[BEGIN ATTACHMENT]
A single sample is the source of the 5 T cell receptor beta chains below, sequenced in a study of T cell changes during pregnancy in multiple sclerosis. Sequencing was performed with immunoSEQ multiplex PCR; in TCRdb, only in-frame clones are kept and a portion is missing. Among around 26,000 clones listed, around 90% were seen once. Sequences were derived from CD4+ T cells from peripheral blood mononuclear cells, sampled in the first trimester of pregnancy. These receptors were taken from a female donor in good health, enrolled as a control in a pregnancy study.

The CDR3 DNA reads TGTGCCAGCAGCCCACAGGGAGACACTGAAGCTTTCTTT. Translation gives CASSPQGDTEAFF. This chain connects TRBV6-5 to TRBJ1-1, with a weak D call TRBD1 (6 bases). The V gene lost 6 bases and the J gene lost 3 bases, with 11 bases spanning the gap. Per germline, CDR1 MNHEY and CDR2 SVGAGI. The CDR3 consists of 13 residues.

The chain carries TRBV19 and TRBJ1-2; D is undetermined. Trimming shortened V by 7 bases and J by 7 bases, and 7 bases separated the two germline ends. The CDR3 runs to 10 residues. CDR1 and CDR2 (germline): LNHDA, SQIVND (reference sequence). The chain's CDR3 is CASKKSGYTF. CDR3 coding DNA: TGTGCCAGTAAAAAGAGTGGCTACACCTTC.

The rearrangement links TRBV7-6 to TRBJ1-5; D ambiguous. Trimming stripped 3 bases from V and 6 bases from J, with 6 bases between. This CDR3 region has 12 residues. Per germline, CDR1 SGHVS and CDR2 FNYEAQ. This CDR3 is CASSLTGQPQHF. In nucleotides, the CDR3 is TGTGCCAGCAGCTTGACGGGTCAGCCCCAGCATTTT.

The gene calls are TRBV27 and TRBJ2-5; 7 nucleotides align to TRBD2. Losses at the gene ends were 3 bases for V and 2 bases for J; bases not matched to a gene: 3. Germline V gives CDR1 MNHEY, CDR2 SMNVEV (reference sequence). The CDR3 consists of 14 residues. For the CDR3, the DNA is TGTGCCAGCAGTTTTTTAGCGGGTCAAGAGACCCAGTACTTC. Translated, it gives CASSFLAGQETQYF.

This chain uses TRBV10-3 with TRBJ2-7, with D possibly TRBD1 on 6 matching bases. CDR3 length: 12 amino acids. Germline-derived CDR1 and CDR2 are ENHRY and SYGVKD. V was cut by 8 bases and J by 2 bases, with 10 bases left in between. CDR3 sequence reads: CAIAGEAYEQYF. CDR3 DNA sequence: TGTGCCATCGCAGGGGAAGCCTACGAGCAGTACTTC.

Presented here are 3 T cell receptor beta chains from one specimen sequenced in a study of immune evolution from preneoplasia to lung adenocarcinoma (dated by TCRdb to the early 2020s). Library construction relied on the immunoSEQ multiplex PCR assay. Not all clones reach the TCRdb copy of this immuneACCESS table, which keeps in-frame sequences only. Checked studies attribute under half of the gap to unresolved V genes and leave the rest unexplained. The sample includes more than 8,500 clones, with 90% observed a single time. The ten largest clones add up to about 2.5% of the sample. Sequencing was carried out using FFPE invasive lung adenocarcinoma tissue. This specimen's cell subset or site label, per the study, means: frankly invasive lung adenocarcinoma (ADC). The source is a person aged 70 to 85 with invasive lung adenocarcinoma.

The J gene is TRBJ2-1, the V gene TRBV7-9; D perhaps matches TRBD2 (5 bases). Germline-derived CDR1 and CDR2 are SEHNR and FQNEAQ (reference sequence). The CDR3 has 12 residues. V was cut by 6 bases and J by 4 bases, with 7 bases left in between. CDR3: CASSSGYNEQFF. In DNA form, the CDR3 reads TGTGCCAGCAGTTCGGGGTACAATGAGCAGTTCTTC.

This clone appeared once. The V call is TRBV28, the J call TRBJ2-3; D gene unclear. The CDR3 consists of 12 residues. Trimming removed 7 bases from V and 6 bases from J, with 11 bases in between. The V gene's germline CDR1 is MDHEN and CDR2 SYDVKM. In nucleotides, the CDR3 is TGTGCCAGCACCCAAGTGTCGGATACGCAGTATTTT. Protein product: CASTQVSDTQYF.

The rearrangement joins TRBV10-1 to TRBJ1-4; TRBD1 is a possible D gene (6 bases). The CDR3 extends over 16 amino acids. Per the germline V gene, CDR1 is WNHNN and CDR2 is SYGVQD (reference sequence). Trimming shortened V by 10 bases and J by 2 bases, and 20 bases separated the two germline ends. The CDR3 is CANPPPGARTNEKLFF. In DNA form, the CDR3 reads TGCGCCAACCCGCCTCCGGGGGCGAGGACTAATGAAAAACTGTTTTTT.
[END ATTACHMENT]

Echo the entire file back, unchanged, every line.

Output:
A single sample is the source of the 5 T cell receptor beta chains below, sequenced in a study of T cell changes during pregnancy in multiple sclerosis. Sequencing was performed with immunoSEQ multiplex PCR; in TCRdb, only in-frame clones are kept and a portion is missing. Among around 26,000 clones listed, around 90% were seen once. Sequences were derived from CD4+ T cells from peripheral blood mononuclear cells, sampled in the first trimester of pregnancy. These receptors were taken from a female donor in good health, enrolled as a control in a pregnancy study.

The CDR3 DNA reads TGTGCCAGCAGCCCACAGGGAGACACTGAAGCTTTCTTT. Translation gives CASSPQGDTEAFF. This chain connects TRBV6-5 to TRBJ1-1, with a weak D call TRBD1 (6 bases). The V gene lost 6 bases and the J gene lost 3 bases, with 11 bases spanning the gap. Per germline, CDR1 MNHEY and CDR2 SVGAGI. The CDR3 consists of 13 residues.

The chain carries TRBV19 and TRBJ1-2; D is undetermined. Trimming shortened V by 7 bases and J by 7 bases, and 7 bases separated the two germline ends. The CDR3 runs to 10 residues. CDR1 and CDR2 (germline): LNHDA, SQIVND (reference sequence). The chain's CDR3 is CASKKSGYTF. CDR3 coding DNA: TGTGCCAGTAAAAAGAGTGGCTACACCTTC.

The rearrangement links TRBV7-6 to TRBJ1-5; D ambiguous. Trimming stripped 3 bases from V and 6 bases from J, with 6 bases between. This CDR3 region has 12 residues. Per germline, CDR1 SGHVS and CDR2 FNYEAQ. This CDR3 is CASSLTGQPQHF. In nucleotides, the CDR3 is TGTGCCAGCAGCTTGACGGGTCAGCCCCAGCATTTT.

The gene calls are TRBV27 and TRBJ2-5; 7 nucleotides align to TRBD2. Losses at the gene ends were 3 bases for V and 2 bases for J; bases not matched to a gene: 3. Germline V gives CDR1 MNHEY, CDR2 SMNVEV (reference sequence). The CDR3 consists of 14 residues. For the CDR3, the DNA is TGTGCCAGCAGTTTTTTAGCGGGTCAAGAGACCCAGTACTTC. Translated, it gives CASSFLAGQETQYF.

This chain uses TRBV10-3 with TRBJ2-7, with D possibly TRBD1 on 6 matching bases. CDR3 length: 12 amino acids. Germline-derived CDR1 and CDR2 are ENHRY and SYGVKD. V was cut by 8 bases and J by 2 bases, with 10 bases left in between. CDR3 sequence reads: CAIAGEAYEQYF. CDR3 DNA sequence: TGTGCCATCGCAGGGGAAGCCTACGAGCAGTACTTC.

Presented here are 3 T cell receptor beta chains from one specimen sequenced in a study of immune evolution from preneoplasia to lung adenocarcinoma (dated by TCRdb to the early 2020s). Library construction relied on the immunoSEQ multiplex PCR assay. Not all clones reach the TCRdb copy of this immuneACCESS table, which keeps in-frame sequences only. Checked studies attribute under half of the gap to unresolved V genes and leave the rest unexplained. The sample includes more than 8,500 clones, with 90% observed a single time. The ten largest clones add up to about 2.5% of the sample. Sequencing was carried out using FFPE invasive lung adenocarcinoma tissue. This specimen's cell subset or site label, per the study, means: frankly invasive lung adenocarcinoma (ADC). The source is a person aged 70 to 85 with invasive lung adenocarcinoma.

The J gene is TRBJ2-1, the V gene TRBV7-9; D perhaps matches TRBD2 (5 bases). Germline-derived CDR1 and CDR2 are SEHNR and FQNEAQ (reference sequence). The CDR3 has 12 residues. V was cut by 6 bases and J by 4 bases, with 7 bases left in between. CDR3: CASSSGYNEQFF. In DNA form, the CDR3 reads TGTGCCAGCAGTTCGGGGTACAATGAGCAGTTCTTC.

This clone appeared once. The V call is TRBV28, the J call TRBJ2-3; D gene unclear. The CDR3 consists of 12 residues. Trimming removed 7 bases from V and 6 bases from J, with 11 bases in between. The V gene's germline CDR1 is MDHEN and CDR2 SYDVKM. In nucleotides, the CDR3 is TGTGCCAGCACCCAAGTGTCGGATACGCAGTATTTT. Protein product: CASTQVSDTQYF.

The rearrangement joins TRBV10-1 to TRBJ1-4; TRBD1 is a possible D gene (6 bases). The CDR3 extends over 16 amino acids. Per the germline V gene, CDR1 is WNHNN and CDR2 is SYGVQD (reference sequence). Trimming shortened V by 10 bases and J by 2 bases, and 20 bases separated the two germline ends. The CDR3 is CANPPPGARTNEKLFF. In DNA form, the CDR3 reads TGCGCCAACCCGCCTCCGGGGGCGAGGACTAATGAAAAACTGTTTTTT.